Despite controls, they saw an x-rated horror movie trailer on a friend’s iPad and we had a week of sleepless nights!
Research and install parental controls as the first line of defence against harmful access. Google, for example, has Google Safe Search, which screens sites with sexually explicit content and removes them from search results. Moderate Safe Search is the default , but you can change the filter to Strict. This is also available on smart phones.
The other big attraction for children is YouTube, which, as well as having community guidelines for content, also has a Safety Mode, but as I found out, it’s not fool proof.
Be one step ahead. Try and make sure you know what your children are playing, watching and searching. The best filter is you. Ask other parents, research online or seek guidance (see list of helpful websites below). Set clear rules and boundaries from the start.
From the moment your toddler grabs your mobile and starts playing games, think about the rules you want to enforce. In five years’ time when all your children have screens, do you want them all on their phones during dinner? If not, start now with a ‘no screens at table rule’ – and that means yours.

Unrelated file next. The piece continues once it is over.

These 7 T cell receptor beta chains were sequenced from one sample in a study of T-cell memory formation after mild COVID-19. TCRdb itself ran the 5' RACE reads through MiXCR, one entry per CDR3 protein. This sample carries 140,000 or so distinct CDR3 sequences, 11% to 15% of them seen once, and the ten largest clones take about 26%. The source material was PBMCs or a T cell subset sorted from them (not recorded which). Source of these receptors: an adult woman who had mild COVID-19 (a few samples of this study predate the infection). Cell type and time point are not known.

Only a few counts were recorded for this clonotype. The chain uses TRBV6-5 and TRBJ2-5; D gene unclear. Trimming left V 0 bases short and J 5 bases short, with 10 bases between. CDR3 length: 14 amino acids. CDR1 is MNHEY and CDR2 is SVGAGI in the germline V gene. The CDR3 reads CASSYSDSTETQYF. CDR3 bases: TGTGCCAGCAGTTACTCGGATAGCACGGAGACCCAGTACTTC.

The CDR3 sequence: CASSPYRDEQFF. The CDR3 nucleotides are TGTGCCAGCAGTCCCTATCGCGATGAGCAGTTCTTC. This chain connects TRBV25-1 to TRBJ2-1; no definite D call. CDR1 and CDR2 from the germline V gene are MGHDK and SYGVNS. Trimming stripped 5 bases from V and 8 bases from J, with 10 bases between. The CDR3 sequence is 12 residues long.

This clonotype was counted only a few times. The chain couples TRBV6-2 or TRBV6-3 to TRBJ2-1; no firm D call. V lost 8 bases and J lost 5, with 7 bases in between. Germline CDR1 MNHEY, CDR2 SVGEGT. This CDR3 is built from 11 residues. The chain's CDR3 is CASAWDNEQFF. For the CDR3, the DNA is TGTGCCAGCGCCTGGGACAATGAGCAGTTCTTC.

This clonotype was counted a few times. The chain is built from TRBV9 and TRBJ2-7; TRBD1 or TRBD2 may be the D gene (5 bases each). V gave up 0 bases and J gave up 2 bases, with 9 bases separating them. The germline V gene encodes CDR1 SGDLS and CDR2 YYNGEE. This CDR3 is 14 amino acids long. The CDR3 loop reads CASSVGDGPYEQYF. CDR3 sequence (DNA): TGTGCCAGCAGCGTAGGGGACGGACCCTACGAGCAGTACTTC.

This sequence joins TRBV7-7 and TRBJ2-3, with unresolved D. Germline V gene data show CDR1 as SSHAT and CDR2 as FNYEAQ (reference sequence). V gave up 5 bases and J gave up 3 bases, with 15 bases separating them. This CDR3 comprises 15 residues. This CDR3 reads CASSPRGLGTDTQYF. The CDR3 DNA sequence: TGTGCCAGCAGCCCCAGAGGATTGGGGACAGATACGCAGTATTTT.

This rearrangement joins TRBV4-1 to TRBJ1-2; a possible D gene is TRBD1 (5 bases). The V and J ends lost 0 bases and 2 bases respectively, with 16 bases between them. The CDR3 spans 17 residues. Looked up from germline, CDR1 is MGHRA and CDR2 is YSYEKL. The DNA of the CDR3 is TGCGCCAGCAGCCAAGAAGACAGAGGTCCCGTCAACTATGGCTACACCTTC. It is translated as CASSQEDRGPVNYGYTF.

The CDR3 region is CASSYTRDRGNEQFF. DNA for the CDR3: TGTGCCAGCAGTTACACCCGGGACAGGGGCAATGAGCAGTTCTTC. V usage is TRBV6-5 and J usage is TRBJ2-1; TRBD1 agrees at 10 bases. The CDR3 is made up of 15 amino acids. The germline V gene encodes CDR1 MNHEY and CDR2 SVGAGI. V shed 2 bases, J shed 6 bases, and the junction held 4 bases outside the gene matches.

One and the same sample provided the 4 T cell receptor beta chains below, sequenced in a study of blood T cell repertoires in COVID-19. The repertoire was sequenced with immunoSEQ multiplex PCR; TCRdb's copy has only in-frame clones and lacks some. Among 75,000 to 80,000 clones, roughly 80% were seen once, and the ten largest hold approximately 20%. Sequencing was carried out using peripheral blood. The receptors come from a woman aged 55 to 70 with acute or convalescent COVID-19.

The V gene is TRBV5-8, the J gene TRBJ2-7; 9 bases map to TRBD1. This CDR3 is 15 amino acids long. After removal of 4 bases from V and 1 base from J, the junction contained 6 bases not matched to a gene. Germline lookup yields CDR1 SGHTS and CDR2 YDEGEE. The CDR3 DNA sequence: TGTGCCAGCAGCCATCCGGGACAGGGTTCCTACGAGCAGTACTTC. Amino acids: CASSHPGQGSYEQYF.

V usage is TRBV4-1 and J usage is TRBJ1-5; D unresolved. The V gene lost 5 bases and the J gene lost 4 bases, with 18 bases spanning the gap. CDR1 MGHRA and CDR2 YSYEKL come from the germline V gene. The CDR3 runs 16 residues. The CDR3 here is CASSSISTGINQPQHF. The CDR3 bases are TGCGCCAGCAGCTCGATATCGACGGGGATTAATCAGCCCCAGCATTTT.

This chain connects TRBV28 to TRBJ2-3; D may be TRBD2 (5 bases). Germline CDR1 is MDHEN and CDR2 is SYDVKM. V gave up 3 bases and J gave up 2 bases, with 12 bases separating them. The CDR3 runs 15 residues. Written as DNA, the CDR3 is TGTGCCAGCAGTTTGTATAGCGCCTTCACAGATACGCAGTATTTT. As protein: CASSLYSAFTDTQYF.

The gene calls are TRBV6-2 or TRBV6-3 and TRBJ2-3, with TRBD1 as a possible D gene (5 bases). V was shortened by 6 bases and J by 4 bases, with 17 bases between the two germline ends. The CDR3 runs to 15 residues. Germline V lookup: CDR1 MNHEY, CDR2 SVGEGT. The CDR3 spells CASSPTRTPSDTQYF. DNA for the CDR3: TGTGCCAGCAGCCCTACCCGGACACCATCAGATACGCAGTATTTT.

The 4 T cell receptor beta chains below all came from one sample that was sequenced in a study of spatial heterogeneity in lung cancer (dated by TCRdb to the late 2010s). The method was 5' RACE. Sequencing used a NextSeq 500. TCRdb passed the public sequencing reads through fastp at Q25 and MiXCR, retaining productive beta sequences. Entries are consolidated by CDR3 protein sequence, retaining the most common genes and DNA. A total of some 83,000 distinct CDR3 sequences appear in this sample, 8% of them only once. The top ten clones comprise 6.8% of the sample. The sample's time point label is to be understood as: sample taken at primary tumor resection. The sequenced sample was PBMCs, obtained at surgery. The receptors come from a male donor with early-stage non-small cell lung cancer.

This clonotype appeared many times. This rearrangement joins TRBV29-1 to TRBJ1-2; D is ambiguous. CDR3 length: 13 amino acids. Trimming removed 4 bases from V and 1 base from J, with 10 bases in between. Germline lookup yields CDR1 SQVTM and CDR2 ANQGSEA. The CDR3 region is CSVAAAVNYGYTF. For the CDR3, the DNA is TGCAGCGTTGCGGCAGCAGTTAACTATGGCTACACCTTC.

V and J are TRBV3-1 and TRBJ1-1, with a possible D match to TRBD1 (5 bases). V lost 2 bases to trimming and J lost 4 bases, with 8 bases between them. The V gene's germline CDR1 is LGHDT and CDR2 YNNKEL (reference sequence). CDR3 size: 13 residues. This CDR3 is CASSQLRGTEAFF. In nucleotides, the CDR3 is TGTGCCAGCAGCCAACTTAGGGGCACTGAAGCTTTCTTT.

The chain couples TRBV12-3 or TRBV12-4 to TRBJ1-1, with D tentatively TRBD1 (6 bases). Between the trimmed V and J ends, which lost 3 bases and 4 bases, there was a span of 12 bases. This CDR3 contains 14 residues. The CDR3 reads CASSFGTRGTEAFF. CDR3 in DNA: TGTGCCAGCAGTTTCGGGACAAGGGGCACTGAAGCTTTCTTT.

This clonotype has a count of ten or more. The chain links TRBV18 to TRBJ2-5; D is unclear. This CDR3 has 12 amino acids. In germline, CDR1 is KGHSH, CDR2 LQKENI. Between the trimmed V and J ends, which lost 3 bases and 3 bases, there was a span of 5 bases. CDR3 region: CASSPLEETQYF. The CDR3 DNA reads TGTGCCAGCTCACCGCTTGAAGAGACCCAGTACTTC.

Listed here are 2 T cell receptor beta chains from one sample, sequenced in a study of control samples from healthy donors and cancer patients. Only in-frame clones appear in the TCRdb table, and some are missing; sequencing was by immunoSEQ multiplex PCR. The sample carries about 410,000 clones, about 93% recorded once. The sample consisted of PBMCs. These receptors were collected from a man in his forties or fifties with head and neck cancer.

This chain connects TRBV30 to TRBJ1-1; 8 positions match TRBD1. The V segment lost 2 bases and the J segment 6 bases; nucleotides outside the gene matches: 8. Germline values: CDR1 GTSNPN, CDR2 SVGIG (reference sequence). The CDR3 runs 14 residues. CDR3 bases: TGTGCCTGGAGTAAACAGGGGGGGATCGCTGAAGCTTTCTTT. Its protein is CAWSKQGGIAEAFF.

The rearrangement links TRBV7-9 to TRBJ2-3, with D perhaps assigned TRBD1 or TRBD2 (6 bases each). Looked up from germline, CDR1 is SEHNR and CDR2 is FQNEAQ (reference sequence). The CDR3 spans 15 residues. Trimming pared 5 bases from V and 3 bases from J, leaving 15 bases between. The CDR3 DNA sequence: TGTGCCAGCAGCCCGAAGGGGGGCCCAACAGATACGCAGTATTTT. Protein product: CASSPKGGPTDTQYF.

Set clear daily time limits (mine can only have theirs after homework, and never after 6pm) and activity limits (games, movies, music, social networks).
Be vigilant and knowledgeable but most of all, keep talking to them. Keeping an open discussion about usage and pitfalls means you can guide them safely through the virtual world around them and have a smart family life.
No filtering or monitoring software can replace parental supervision, and helping your child develop good decision-making skills and a strong sense of what is acceptable is important in the virtual world as much as the real world. Remember: Content, Contact, Conduct and Commercialism.
Being surf-wise is vital. As well as the relevant parental controls, talk to them about content they may inadvertently come across and what to do if they see something that upsets or confuses them.
Up to a certain age you can control who they are in contact with. But once they start joining social networking sites it is vital they understand the importance of privacy and the pitfalls of giving away personal information. It is really important to point out that information shared online will be around forever.
Like the playground and school yard, the internet is a social environment where rules apply. Talk at length about issues around bullying, both in terms of how hurtful unthoughtful comments can be, or how they might deal with a threatening situation.
Make sure your children are aware that many things on the internet or smart devices cost money such as apps, extras on games, music and movies.